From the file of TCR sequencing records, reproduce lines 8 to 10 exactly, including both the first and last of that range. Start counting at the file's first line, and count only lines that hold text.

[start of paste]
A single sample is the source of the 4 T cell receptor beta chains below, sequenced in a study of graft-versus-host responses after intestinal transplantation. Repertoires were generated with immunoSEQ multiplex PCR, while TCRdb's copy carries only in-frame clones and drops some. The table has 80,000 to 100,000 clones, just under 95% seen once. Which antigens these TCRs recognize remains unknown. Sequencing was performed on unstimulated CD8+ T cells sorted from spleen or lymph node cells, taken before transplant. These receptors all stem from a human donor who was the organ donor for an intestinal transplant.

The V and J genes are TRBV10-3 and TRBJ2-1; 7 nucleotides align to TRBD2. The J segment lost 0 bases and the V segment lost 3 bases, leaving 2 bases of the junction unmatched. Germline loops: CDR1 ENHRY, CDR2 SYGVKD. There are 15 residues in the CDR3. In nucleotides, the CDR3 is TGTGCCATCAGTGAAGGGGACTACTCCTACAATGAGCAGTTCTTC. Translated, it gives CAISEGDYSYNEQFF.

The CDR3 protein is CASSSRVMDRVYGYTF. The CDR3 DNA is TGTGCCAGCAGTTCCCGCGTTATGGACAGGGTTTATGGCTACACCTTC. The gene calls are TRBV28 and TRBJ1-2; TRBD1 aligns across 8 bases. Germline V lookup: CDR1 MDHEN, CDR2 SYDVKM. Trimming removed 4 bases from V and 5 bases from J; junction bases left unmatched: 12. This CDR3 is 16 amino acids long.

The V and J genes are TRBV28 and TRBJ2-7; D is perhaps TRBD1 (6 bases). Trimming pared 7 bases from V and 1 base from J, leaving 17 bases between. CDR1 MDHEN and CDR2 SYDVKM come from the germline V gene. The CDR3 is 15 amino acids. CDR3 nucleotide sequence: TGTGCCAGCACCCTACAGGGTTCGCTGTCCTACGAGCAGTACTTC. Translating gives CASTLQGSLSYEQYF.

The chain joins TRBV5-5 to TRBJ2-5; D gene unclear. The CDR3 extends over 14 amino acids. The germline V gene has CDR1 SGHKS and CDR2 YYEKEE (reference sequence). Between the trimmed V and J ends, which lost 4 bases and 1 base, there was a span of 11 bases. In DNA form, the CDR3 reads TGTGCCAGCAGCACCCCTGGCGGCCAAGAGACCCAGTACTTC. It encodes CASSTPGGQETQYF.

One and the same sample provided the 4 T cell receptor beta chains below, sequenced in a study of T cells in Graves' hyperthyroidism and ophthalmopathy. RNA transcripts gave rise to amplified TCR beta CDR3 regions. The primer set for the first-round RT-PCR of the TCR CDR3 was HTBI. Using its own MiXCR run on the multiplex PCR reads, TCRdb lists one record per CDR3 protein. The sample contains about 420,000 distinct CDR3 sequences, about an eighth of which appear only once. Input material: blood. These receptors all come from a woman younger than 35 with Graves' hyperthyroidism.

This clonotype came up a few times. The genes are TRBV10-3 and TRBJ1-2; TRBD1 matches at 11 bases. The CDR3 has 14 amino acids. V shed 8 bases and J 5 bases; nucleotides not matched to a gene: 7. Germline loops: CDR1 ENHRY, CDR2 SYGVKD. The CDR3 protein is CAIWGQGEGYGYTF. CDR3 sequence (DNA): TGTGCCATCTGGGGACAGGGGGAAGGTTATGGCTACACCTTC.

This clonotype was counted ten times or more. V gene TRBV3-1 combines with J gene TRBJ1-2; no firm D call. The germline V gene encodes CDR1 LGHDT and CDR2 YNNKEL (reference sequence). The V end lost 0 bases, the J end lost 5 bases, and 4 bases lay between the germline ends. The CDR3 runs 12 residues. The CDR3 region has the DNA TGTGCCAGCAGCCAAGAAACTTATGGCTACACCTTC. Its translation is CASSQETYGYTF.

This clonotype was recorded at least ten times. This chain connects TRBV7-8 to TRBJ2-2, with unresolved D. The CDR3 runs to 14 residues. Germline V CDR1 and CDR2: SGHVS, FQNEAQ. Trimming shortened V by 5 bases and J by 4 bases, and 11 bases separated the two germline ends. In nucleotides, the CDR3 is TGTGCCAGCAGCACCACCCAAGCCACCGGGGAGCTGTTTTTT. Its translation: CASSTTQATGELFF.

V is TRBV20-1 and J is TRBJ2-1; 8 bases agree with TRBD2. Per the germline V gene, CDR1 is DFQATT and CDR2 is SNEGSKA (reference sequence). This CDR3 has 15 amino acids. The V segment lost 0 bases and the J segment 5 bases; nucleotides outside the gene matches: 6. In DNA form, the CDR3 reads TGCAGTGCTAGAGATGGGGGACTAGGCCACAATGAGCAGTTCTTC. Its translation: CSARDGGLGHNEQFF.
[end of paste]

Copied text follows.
This clonotype was counted ten times or more. V gene TRBV3-1 combines with J gene TRBJ1-2; no firm D call. The germline V gene encodes CDR1 LGHDT and CDR2 YNNKEL (reference sequence). The V end lost 0 bases, the J end lost 5 bases, and 4 bases lay between the germline ends. The CDR3 runs 12 residues. The CDR3 region has the DNA TGTGCCAGCAGCCAAGAAACTTATGGCTACACCTTC. Its translation is CASSQETYGYTF.

This clonotype was recorded at least ten times. This chain connects TRBV7-8 to TRBJ2-2, with unresolved D. The CDR3 runs to 14 residues. Germline V CDR1 and CDR2: SGHVS, FQNEAQ. Trimming shortened V by 5 bases and J by 4 bases, and 11 bases separated the two germline ends. In nucleotides, the CDR3 is TGTGCCAGCAGCACCACCCAAGCCACCGGGGAGCTGTTTTTT. Its translation: CASSTTQATGELFF.

V is TRBV20-1 and J is TRBJ2-1; 8 bases agree with TRBD2. Per the germline V gene, CDR1 is DFQATT and CDR2 is SNEGSKA (reference sequence). This CDR3 has 15 amino acids. The V segment lost 0 bases and the J segment 5 bases; nucleotides outside the gene matches: 6. In DNA form, the CDR3 reads TGCAGTGCTAGAGATGGGGGACTAGGCCACAATGAGCAGTTCTTC. Its translation: CSARDGGLGHNEQFF.